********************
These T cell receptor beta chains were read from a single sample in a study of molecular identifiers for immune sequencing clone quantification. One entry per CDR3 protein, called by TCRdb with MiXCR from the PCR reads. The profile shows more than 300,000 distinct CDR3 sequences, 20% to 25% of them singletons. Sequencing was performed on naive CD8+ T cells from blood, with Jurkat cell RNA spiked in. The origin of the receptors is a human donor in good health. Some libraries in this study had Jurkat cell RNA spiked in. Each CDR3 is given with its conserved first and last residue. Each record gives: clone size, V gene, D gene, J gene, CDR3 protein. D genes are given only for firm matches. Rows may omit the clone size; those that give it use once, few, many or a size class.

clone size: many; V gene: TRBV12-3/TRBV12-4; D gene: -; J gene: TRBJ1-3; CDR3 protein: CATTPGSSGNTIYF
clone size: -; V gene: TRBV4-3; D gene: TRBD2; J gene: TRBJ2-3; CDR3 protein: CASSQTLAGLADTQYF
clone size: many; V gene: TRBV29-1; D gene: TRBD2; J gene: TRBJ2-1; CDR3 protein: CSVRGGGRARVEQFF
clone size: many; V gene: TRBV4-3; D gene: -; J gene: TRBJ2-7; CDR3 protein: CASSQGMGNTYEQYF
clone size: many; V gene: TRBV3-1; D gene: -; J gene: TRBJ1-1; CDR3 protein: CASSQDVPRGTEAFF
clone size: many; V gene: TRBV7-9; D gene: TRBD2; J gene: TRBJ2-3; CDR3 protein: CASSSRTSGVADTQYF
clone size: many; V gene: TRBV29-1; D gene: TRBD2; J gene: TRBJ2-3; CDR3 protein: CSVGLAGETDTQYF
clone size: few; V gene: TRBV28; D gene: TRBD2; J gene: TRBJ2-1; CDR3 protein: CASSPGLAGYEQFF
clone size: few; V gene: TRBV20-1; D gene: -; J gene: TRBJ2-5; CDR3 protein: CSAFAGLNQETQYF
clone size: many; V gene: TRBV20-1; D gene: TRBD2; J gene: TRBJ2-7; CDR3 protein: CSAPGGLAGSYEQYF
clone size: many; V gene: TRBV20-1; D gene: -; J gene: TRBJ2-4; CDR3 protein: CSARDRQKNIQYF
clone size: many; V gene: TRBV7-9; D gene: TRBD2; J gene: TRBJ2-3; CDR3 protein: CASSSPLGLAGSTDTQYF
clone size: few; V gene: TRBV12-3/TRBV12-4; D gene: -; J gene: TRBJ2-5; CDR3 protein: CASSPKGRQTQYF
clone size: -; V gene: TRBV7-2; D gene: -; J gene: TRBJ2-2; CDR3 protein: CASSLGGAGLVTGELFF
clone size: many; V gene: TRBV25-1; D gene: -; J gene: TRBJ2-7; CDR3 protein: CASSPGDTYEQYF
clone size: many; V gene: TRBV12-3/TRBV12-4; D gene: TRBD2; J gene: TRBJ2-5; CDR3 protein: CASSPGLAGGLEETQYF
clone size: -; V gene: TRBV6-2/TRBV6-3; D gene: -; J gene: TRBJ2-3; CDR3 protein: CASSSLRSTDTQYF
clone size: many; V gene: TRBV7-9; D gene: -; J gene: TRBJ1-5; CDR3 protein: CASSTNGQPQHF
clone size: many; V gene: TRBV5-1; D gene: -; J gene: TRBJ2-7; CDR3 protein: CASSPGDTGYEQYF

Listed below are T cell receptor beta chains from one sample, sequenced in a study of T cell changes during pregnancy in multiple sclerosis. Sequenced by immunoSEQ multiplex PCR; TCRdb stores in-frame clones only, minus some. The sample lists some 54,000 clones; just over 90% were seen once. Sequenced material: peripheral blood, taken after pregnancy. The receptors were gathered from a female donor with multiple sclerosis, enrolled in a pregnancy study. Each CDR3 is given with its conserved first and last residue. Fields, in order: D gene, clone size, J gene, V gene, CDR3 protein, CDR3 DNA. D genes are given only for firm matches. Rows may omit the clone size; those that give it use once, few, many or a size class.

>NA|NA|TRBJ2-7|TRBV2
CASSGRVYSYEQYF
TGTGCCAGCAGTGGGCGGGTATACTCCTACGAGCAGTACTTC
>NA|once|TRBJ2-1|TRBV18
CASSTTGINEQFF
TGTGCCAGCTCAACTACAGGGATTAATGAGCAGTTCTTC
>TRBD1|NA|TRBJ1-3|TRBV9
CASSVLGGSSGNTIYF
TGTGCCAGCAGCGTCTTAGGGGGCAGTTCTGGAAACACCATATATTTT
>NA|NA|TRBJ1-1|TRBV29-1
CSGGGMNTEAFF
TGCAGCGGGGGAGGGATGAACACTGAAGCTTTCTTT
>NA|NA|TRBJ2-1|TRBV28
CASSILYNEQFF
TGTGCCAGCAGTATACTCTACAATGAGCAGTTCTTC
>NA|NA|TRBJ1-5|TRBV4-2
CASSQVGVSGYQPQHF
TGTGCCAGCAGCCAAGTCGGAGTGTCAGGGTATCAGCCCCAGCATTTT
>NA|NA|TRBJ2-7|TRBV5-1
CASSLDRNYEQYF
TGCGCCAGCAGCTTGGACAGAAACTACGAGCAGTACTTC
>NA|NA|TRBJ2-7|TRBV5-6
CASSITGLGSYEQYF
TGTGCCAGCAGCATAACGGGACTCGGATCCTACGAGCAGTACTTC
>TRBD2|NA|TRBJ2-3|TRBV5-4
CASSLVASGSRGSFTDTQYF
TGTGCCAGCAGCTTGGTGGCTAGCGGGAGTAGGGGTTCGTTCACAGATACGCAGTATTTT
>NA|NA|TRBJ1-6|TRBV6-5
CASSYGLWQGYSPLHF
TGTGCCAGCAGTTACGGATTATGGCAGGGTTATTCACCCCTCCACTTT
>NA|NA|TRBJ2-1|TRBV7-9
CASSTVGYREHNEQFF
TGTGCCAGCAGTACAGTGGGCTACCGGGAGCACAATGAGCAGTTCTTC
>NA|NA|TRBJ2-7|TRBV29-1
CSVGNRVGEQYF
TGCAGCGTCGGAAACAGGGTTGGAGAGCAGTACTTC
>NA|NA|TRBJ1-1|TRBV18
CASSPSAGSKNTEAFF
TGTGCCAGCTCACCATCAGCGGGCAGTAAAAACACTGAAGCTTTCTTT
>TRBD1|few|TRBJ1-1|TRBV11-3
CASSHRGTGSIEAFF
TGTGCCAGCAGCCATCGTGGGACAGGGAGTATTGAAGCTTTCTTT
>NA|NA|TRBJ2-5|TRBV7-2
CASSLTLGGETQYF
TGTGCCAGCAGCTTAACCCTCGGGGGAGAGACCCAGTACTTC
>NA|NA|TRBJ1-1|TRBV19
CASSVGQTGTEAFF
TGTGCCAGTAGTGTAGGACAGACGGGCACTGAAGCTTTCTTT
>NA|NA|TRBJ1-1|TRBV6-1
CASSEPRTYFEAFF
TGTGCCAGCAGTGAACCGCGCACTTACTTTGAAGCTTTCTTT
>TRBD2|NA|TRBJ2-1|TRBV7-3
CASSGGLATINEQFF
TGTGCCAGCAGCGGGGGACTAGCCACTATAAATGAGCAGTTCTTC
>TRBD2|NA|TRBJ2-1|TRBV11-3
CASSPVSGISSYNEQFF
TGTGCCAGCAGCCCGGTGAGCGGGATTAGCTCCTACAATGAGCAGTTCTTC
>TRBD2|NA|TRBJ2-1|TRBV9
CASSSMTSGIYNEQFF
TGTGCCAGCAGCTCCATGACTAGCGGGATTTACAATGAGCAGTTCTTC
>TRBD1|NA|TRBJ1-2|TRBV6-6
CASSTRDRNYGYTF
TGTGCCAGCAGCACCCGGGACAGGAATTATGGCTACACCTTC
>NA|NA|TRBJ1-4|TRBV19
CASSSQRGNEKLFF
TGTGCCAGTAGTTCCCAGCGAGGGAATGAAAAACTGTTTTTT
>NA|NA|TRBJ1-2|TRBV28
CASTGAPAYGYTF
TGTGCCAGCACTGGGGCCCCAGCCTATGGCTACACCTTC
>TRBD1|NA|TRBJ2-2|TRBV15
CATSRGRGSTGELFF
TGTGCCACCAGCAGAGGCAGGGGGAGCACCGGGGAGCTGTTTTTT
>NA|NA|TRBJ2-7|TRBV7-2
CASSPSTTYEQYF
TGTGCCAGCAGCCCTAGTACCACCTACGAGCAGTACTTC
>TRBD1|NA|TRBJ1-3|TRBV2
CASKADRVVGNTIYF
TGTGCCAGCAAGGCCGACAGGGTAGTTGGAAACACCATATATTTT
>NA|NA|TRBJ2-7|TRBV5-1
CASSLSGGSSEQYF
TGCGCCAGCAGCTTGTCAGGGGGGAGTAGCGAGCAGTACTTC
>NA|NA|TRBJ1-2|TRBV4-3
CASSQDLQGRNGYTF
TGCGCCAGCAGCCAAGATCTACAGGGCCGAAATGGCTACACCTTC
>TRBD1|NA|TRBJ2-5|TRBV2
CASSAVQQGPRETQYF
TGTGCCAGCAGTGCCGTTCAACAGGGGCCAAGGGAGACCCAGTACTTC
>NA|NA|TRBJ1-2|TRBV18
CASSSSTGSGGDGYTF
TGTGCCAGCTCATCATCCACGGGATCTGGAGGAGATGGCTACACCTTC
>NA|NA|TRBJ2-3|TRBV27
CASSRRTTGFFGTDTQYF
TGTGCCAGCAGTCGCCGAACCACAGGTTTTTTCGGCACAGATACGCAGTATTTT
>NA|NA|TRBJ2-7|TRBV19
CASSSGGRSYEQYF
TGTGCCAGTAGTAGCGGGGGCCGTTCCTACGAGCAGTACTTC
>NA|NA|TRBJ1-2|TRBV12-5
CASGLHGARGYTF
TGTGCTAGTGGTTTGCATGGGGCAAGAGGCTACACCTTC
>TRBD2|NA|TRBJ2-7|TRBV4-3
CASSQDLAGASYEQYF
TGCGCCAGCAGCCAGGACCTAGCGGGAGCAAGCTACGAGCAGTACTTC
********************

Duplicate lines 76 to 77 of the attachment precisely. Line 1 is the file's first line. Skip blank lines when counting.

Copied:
>TRBD2|NA|TRBJ2-1|TRBV11-3
CASSPVSGISSYNEQFF